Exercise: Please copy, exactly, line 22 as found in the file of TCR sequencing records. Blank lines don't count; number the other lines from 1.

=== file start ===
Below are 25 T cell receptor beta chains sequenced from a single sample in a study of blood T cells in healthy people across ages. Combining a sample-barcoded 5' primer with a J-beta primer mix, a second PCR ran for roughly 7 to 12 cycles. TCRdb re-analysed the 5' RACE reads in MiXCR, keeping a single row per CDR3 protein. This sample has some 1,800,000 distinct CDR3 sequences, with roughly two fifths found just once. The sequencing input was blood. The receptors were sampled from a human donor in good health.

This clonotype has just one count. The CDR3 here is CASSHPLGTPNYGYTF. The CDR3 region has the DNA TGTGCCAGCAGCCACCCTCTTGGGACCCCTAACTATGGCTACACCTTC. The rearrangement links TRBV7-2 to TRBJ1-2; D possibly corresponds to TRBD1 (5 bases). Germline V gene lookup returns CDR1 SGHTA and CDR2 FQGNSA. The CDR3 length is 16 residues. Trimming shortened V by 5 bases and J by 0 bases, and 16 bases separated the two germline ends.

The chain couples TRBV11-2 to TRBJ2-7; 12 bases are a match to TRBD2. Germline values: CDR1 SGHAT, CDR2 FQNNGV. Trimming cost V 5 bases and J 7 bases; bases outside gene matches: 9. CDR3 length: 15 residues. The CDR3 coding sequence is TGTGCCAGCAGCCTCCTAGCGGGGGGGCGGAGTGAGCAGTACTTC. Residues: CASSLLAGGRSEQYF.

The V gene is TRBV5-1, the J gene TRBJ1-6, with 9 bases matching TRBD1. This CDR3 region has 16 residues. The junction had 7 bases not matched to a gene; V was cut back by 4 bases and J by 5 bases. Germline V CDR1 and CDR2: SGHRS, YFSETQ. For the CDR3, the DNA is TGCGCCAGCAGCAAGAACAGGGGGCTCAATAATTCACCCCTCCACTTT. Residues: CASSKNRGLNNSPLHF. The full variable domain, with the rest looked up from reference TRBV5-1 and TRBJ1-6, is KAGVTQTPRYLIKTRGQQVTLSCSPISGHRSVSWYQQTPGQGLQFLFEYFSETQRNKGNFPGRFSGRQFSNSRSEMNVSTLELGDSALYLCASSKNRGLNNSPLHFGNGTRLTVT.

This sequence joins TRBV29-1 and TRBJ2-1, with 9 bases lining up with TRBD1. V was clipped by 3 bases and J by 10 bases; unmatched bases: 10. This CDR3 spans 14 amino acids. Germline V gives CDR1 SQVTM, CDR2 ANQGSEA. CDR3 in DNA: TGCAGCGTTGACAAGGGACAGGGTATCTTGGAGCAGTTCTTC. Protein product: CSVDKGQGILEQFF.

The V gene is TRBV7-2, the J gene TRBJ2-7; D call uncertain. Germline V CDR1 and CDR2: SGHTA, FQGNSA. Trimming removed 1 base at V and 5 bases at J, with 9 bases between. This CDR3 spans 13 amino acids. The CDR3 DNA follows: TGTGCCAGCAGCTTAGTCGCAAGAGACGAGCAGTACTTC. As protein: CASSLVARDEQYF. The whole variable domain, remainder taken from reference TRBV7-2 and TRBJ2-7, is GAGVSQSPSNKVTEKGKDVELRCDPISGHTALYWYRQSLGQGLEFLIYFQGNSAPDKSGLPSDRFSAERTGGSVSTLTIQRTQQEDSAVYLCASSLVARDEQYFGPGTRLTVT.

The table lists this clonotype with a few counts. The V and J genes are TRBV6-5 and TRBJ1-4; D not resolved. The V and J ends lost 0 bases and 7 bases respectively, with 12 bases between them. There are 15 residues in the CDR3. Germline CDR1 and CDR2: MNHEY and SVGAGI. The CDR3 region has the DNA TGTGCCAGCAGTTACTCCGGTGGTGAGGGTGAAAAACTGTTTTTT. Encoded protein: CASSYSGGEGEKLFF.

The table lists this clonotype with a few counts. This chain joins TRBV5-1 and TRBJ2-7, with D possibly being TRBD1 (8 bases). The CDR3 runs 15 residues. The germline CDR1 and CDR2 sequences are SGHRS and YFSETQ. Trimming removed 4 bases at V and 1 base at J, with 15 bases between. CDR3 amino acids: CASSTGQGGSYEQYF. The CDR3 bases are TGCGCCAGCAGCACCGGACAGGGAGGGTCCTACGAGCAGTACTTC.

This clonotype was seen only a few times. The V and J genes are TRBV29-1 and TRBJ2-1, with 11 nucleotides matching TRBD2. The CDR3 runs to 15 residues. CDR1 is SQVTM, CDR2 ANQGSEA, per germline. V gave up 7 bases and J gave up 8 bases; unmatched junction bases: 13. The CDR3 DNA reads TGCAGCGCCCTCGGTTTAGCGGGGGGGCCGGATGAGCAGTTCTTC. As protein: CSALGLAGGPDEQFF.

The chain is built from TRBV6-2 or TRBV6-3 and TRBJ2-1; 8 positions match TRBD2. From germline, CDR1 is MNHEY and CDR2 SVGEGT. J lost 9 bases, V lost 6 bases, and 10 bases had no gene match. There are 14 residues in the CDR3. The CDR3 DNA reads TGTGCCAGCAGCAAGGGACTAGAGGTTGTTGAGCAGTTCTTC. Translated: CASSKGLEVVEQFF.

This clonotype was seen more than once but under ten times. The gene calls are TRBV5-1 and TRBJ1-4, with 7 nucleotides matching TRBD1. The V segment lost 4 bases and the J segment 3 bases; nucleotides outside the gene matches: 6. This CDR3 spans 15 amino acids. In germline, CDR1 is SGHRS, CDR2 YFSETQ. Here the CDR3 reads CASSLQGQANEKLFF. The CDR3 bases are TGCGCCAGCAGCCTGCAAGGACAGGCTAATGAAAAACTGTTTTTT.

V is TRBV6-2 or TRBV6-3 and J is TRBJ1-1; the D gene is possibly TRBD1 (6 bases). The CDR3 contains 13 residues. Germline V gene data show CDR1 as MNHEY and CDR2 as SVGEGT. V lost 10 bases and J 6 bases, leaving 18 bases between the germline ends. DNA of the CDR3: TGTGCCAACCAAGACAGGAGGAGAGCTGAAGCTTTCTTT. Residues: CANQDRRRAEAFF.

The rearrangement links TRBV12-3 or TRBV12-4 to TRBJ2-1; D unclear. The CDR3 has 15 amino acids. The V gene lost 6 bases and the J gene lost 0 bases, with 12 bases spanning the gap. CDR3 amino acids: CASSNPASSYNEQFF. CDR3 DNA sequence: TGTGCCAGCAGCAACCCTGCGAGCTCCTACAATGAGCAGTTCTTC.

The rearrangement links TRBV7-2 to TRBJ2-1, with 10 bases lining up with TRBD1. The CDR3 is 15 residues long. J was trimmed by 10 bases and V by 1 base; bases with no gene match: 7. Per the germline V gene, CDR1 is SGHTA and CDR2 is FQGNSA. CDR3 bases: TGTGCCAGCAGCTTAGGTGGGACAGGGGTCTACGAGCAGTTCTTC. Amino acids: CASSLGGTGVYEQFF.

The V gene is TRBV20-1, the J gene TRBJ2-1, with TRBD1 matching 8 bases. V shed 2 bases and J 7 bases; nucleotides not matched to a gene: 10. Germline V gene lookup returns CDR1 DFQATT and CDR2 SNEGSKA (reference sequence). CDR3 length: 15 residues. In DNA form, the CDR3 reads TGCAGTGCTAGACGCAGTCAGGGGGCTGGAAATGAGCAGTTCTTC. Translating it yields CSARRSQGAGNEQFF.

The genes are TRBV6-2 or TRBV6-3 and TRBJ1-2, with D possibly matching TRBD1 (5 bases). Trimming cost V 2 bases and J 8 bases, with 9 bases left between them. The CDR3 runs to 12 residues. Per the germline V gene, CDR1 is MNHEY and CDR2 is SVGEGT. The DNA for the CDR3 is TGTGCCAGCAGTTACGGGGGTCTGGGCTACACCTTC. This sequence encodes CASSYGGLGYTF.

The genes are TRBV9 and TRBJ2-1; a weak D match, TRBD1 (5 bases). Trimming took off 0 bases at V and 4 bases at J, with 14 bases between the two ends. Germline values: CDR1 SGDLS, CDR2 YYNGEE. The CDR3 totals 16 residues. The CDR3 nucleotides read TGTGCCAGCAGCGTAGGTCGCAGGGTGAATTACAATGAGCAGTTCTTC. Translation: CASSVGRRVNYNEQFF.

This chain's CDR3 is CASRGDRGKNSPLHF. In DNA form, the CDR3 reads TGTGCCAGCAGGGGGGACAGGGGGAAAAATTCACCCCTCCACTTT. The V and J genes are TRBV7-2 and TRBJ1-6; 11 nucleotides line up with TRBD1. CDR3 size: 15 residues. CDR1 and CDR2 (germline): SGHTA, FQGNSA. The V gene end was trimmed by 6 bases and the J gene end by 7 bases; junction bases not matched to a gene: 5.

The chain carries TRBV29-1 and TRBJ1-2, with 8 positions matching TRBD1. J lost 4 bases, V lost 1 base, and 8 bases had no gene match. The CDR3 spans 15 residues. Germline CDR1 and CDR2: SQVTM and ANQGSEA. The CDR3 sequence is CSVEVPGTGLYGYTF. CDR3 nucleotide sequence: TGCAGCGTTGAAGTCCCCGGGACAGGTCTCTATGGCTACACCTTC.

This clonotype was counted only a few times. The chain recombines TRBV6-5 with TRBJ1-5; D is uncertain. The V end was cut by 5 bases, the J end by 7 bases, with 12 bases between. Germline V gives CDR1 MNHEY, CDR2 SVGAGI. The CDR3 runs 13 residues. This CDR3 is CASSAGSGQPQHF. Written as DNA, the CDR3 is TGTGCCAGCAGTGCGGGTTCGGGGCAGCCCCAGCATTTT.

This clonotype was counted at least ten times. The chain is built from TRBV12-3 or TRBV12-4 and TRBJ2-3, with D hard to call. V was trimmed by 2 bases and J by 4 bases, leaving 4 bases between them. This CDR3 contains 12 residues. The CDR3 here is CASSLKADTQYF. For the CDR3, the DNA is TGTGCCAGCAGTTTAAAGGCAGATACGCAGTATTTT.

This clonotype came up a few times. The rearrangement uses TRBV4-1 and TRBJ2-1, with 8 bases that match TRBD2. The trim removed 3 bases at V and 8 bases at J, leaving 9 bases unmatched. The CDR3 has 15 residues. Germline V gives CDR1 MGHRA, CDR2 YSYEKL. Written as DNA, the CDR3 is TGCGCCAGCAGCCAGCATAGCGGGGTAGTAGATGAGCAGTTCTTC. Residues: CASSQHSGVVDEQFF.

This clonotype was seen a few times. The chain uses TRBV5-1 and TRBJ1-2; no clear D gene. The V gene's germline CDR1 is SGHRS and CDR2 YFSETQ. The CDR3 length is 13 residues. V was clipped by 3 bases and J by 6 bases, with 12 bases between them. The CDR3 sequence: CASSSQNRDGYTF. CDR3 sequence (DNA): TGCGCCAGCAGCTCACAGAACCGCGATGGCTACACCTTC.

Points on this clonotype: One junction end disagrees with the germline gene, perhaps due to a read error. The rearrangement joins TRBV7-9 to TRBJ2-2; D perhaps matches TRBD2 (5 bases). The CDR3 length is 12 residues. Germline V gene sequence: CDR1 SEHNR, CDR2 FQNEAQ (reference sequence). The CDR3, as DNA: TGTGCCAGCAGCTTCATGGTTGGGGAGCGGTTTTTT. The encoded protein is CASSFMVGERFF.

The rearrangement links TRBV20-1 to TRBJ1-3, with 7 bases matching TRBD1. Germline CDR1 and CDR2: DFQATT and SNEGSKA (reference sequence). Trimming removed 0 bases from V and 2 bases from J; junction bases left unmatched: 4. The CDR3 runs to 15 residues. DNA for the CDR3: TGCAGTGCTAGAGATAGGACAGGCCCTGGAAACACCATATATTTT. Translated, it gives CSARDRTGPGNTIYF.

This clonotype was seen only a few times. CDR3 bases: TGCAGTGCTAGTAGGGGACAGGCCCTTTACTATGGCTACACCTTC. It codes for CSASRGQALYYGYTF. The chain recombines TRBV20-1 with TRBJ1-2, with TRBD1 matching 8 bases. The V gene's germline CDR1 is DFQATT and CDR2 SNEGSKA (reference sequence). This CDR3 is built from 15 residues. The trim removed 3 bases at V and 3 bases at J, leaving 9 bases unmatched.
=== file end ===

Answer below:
This clonotype came up a few times. The rearrangement uses TRBV4-1 and TRBJ2-1, with 8 bases that match TRBD2. The trim removed 3 bases at V and 8 bases at J, leaving 9 bases unmatched. The CDR3 has 15 residues. Germline V gives CDR1 MGHRA, CDR2 YSYEKL. Written as DNA, the CDR3 is TGCGCCAGCAGCCAGCATAGCGGGGTAGTAGATGAGCAGTTCTTC. Residues: CASSQHSGVVDEQFF.